Friday 17 January 2020

Eilis O'Hanlon: 'Mask slips to reveal a toxic vision of Irish unity'

If remembering the War of Independence can unleash this tribal fury, just wait for the centenary of the Civil War, writes Eilis O'Hanlon

Commemoration: President Mary McAleese and Britain's Queen Elizabeth at Dublin's Garden of Remembrance in 2011. Photo: Frank Mc Grath
Commemoration: President Mary McAleese and Britain's Queen Elizabeth at Dublin's Garden of Remembrance in 2011. Photo: Frank Mc Grath

So now Mary Lou McDonald thinks that the country should be open to the idea of celebrating the Twelfth of July as a way of making Irish unity so attractive to unionists that they all start wondering why they ever wanted to be British in the first place.

Obviously, it's a stupid idea. I don't want to celebrate the Twelfth. I have nothing against Protestants or unionists at all, and will defend the Orangemen's right to march, within reasonable bounds; but the Twelfth is not a holiday or tradition that means anything to me, never did, never will. Even raising the idea that the Twelfth should be a national holiday is just another sign of the aching desperation for a Border poll to cash in on the rising tide of nationalism.

That the Sinn Fein leader did so at the same time as condemning the planned one-off commemoration for the Royal Irish Constabulary and Dublin Metropolitan Police, by tearing into the Taoiseach for, as she put it histrionically, "lionising those who brutally ... upheld British rule", only makes it more farcical.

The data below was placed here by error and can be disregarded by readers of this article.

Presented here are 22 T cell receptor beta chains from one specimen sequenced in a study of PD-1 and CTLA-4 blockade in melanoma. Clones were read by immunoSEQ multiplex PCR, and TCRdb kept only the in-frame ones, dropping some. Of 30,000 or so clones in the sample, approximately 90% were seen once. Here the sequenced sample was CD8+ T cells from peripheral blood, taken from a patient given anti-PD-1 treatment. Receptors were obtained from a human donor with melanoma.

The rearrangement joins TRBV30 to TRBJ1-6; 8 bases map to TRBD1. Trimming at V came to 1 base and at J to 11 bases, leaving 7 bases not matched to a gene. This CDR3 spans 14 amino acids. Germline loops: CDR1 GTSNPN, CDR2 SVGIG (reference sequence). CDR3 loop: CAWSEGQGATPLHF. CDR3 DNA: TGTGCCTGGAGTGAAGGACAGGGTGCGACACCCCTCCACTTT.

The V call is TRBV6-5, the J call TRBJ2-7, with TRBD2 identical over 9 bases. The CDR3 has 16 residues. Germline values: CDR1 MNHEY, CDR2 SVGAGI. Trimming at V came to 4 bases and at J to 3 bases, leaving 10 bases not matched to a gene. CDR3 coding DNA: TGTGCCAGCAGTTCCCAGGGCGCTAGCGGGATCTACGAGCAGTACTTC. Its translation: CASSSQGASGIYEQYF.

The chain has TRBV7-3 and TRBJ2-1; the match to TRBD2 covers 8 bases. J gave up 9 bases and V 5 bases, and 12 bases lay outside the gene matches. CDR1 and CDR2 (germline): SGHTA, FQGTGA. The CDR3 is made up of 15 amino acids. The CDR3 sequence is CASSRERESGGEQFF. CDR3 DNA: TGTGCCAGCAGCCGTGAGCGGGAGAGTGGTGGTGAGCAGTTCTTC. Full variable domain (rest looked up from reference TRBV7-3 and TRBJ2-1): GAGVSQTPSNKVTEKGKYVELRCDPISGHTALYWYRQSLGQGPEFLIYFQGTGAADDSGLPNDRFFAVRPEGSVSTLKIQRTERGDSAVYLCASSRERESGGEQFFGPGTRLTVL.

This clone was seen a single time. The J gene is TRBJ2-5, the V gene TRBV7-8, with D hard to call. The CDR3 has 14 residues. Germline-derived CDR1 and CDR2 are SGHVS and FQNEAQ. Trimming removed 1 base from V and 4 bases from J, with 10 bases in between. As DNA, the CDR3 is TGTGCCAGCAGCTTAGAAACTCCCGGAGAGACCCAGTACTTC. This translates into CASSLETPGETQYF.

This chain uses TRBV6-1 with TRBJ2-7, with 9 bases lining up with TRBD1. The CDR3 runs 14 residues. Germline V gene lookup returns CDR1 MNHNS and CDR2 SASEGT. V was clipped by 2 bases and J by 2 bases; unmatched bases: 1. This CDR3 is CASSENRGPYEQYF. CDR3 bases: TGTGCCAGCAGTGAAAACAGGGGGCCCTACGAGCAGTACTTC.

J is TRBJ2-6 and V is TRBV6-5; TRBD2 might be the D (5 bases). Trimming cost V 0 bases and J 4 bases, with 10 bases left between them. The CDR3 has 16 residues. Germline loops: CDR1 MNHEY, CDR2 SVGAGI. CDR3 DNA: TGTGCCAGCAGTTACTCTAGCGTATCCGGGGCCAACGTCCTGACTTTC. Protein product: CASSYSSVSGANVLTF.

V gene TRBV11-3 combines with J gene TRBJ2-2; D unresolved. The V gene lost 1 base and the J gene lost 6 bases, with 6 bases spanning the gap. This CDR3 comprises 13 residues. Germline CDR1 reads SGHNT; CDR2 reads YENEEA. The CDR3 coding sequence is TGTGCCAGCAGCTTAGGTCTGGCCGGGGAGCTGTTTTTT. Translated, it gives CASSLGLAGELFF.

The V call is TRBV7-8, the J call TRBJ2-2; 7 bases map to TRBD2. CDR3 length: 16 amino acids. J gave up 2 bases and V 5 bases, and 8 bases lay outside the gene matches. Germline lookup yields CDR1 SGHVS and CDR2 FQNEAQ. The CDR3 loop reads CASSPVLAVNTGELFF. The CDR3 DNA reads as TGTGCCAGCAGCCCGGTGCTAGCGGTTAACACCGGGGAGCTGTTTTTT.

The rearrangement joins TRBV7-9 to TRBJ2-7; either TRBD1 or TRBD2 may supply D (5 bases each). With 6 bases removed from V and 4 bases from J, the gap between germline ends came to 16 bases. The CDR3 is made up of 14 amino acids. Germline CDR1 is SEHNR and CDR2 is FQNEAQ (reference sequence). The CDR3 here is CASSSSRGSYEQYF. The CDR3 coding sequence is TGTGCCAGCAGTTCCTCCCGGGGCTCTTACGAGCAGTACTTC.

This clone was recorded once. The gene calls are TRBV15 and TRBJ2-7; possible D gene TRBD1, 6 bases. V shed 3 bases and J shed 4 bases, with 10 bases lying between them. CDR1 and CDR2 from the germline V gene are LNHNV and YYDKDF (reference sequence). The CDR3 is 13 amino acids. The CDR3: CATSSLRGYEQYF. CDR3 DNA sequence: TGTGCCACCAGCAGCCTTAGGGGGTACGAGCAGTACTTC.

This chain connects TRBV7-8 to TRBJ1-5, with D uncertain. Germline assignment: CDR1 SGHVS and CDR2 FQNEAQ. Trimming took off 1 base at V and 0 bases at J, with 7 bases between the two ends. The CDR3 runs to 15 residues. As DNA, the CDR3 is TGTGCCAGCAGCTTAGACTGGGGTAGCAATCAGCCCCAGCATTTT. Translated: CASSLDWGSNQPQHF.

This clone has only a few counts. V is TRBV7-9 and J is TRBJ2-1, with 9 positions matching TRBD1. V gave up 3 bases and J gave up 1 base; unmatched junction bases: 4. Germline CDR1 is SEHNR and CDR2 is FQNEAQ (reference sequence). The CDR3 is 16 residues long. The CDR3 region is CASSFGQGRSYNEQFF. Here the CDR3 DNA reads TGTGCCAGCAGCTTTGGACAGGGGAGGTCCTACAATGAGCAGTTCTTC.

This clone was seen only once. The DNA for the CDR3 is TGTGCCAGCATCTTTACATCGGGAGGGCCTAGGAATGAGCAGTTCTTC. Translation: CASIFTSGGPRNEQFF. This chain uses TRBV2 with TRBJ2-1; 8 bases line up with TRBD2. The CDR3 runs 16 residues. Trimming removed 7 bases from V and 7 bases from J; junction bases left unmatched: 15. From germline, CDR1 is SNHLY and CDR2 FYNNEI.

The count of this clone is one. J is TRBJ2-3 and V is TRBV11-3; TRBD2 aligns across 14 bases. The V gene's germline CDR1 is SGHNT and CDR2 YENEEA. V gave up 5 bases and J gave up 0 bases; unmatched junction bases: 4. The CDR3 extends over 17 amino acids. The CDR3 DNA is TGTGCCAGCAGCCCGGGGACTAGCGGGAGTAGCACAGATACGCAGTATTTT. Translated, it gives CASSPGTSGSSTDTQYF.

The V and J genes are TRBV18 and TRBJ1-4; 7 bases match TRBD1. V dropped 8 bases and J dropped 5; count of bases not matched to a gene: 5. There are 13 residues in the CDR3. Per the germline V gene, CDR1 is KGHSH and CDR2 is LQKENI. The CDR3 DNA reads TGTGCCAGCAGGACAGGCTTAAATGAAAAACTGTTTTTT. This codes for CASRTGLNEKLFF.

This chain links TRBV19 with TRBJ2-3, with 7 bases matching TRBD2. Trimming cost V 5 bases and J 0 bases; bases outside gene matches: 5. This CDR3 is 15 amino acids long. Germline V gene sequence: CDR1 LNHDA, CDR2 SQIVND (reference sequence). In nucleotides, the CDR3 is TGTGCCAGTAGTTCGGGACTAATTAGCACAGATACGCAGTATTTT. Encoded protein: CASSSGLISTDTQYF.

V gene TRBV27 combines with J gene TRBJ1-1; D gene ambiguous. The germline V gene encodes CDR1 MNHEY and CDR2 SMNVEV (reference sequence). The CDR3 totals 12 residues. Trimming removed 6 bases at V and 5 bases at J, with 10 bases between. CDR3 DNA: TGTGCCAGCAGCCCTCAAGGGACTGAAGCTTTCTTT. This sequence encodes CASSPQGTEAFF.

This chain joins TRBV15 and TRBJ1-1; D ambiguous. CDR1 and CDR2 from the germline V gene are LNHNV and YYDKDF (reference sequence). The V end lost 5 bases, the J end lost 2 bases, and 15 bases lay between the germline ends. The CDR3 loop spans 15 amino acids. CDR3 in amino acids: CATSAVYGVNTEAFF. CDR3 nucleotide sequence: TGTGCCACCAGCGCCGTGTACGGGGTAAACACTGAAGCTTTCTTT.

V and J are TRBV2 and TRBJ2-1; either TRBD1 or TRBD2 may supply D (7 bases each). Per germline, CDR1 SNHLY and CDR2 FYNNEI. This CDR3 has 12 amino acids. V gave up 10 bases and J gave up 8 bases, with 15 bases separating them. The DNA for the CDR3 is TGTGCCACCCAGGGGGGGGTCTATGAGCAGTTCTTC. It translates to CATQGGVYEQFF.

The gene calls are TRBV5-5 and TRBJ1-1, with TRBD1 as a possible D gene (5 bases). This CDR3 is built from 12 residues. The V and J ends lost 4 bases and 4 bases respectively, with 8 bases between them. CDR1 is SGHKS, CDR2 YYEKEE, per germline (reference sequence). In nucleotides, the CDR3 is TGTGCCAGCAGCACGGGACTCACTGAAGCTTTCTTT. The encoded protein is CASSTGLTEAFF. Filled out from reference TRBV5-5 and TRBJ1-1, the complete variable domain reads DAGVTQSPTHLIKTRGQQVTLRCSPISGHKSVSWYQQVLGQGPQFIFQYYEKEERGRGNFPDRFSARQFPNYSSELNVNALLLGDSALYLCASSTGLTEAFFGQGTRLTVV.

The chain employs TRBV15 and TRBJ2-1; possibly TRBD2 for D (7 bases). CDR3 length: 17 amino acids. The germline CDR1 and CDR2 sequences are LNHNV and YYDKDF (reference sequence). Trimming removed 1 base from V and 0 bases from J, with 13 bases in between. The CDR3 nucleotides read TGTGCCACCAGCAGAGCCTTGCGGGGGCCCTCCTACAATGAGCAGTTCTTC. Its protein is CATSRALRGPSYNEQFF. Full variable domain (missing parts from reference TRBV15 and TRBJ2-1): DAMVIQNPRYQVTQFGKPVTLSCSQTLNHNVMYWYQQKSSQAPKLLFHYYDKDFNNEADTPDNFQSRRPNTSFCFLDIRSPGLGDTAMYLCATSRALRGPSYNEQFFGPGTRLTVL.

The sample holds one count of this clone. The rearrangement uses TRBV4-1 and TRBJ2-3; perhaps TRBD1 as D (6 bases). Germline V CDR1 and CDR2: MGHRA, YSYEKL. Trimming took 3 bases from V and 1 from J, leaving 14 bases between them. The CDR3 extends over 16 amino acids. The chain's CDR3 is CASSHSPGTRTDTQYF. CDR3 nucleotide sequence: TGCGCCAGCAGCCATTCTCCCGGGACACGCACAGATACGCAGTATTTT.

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Basically, what she's saying is that we should continue to demonise Irishmen who were on the "wrong" side of history by fighting the rebels during the War of Independence, while simultaneously being open to the idea of celebrating a skirmish over the British throne during a 17th Century religious war. That, not to put too fine a point on it, is nuts.

As it happens, the Orange Order has already said it is not interested, and why would it be? It rightly see it as an attempt to drag it into endorsing the narrative that a united Ireland is inevitable and everyone should just get used to it and start preparing.

Floating some nonsense about the Twelfth was never about getting unionist consent, though. It was about asserting that Irish republicanism is inclusive, unthreatening, non-sectarian - even as that message was being undermined by the one about the RIC and DMP.

The argument against commemorating Irish people who were on the side of the British in the pre-independence period is the same one which was deployed by some unionists in 2011 when Queen Elizabeth laid a wreath at Dublin's Garden of Remembrance in memory of those who fought for Irish independence. British critics said there were, among those she was commemorating, "some really nasty people".